Now contrast this with my eco-grazing neighbors. They pretend that nothing is happening, or don’t notice that something is happening. They keep rotating at the same speed in spring and don’t drop any pastures. They move from one pasture to the next in order. When they get to the end and start again. Since the growth rate went through the roof for a month, all their pastures got away. Then all summer, they just keep moving the cattle through all that junk at “regular” density. The cattle don’t do well and they complain, so the people keep moving them faster. As a result, the unpalatable rush and sedge increase rapidly at the expense of the good grass. Also, it looks terrible. Another result of this is that when my set-stocked neighbor and my dairy neighbor drive past at 60 miles per hour, all they say is “Well, that (eco-grazing stuff) didn’t work.” And they're right. Even from an eco-grazing perspective, the set-stocked guy and the dairy guy have pastures that more closely resemble the Serengeti than the self-proclaimed eco-grazers.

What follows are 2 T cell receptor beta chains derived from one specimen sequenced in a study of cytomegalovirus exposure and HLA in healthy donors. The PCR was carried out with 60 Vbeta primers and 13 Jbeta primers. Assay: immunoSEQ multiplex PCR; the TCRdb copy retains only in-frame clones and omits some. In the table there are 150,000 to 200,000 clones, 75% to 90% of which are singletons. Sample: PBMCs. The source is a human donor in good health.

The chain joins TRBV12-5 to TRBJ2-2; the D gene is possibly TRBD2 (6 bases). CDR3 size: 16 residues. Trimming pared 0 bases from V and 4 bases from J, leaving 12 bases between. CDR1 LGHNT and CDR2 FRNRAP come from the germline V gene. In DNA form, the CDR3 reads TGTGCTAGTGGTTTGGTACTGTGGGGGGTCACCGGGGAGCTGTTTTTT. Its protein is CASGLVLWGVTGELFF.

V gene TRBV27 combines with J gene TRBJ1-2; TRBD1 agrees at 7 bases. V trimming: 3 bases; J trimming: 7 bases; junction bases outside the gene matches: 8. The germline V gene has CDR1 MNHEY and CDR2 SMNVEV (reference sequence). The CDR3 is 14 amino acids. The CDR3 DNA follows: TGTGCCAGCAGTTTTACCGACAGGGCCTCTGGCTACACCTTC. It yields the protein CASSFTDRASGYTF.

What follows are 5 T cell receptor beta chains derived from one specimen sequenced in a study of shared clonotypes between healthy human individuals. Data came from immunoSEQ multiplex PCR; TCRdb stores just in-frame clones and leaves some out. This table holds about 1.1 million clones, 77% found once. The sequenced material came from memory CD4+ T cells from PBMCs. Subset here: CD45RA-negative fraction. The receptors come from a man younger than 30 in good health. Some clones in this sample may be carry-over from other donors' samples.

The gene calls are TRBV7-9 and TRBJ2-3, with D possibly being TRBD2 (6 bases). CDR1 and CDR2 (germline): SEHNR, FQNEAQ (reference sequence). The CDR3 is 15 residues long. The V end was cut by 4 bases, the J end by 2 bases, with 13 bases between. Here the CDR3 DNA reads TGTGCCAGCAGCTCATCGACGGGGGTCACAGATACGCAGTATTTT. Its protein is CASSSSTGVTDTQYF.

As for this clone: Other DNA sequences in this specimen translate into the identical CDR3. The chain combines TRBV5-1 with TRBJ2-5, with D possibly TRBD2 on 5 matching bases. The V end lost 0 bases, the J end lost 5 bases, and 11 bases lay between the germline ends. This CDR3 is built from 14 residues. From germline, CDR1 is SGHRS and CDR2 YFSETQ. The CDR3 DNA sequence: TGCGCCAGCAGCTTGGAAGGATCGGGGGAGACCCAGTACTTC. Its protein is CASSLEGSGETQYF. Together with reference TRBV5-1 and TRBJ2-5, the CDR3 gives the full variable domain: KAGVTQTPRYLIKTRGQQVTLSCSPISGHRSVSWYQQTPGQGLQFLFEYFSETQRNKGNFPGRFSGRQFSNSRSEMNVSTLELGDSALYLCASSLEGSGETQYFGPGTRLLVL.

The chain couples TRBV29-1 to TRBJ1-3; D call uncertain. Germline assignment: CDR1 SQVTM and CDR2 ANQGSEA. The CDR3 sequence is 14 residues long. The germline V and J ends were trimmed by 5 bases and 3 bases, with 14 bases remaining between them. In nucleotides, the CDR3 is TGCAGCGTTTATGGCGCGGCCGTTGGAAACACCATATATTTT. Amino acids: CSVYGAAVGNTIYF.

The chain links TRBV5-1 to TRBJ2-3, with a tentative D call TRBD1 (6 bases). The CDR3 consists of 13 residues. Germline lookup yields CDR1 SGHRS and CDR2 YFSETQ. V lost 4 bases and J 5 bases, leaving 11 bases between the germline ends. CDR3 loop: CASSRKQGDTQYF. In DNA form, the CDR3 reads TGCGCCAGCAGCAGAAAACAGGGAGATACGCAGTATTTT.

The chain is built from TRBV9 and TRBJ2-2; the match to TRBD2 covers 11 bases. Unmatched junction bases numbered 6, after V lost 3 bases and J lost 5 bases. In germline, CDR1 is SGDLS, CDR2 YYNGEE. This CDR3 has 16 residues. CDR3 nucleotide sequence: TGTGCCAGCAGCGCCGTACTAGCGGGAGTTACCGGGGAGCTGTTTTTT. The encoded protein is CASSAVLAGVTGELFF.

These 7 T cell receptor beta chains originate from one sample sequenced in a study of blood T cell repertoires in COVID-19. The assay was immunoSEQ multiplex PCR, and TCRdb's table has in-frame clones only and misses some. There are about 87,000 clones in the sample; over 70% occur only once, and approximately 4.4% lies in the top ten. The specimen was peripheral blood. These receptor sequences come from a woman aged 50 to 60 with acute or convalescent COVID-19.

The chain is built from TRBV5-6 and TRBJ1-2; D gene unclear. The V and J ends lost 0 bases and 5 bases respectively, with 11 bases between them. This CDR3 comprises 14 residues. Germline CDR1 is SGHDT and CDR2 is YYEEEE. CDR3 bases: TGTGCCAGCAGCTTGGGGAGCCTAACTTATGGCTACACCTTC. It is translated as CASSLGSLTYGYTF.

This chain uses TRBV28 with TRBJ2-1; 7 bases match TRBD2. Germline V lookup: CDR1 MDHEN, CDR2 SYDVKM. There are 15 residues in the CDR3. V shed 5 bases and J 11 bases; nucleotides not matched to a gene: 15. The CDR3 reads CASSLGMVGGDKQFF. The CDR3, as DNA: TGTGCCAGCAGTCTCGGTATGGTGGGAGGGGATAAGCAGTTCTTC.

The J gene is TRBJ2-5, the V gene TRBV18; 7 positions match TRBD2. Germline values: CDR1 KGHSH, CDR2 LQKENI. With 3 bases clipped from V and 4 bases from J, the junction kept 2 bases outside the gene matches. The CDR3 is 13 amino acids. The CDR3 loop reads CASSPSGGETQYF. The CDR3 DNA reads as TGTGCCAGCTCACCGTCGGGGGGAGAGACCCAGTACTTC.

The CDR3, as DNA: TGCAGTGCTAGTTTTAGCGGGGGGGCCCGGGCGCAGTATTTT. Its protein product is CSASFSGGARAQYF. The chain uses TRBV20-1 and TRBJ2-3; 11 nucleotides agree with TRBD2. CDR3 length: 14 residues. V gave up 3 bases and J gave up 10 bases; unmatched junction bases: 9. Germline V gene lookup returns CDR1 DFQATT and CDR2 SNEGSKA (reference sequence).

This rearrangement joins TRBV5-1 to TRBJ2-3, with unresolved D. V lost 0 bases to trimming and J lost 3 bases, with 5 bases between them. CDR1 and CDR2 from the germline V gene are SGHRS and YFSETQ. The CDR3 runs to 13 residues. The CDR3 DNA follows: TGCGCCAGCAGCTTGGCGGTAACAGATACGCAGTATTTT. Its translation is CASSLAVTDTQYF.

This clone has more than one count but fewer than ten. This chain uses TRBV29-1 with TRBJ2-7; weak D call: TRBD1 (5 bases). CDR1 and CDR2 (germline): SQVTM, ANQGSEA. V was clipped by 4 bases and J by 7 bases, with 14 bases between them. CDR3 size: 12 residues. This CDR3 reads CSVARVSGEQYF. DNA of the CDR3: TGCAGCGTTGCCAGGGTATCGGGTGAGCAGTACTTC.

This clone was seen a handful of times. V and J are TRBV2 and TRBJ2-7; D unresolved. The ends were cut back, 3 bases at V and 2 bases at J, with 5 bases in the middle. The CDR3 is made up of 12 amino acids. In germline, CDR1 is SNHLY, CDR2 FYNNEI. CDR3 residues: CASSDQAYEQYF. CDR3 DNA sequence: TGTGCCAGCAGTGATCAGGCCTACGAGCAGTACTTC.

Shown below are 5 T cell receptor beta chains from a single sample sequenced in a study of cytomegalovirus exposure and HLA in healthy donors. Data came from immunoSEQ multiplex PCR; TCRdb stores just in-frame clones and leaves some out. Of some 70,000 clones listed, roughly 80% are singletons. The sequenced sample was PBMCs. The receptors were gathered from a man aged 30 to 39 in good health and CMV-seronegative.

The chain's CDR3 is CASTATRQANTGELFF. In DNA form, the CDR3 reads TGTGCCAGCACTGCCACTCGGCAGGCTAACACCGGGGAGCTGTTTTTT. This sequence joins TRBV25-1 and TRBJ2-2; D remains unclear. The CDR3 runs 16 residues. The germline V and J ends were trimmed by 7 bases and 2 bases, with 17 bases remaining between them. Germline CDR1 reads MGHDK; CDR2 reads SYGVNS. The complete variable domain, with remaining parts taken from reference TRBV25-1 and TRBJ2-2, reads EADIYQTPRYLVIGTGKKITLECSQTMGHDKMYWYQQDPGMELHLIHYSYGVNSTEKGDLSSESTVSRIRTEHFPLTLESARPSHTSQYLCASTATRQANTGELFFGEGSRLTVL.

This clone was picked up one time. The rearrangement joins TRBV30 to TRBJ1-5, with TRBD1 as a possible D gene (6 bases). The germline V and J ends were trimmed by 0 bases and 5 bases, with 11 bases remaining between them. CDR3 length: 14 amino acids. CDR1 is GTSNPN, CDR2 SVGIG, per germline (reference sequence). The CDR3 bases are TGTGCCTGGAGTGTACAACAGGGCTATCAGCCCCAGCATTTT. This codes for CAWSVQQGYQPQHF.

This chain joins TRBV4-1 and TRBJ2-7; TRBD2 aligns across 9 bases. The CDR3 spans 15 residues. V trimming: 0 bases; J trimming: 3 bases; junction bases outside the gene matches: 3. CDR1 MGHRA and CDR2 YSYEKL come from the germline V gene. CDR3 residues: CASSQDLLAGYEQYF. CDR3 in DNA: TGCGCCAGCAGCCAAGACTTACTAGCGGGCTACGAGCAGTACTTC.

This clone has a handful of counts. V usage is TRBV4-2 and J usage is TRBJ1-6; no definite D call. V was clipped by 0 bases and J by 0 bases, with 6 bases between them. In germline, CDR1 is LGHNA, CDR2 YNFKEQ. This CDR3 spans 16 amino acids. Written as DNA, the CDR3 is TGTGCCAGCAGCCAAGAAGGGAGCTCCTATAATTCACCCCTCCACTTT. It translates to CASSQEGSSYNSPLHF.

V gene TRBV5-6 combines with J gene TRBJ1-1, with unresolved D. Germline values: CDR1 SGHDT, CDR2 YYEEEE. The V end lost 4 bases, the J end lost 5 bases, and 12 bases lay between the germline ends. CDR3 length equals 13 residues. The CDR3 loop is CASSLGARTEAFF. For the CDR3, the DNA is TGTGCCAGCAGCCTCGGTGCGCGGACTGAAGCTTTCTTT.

Now of course they said a similar thing about my pasture but I think they would be the first to say that there was something different about what I was doing. I had a lot of grass that had seedheads, but if you got out of the truck and looked at it, it was very leafy, and two-thirds of my pastures looked amazing by their own standards. I had a set-stocked guy show up at my door at one point in the season and ask for a pasture tour. He said he drives past every day and my cattle were always laying down. He said, “even dairy cattle never lay down anymore.”

Together, the disadvantages of spring and the disadvantages of summer become a new advantage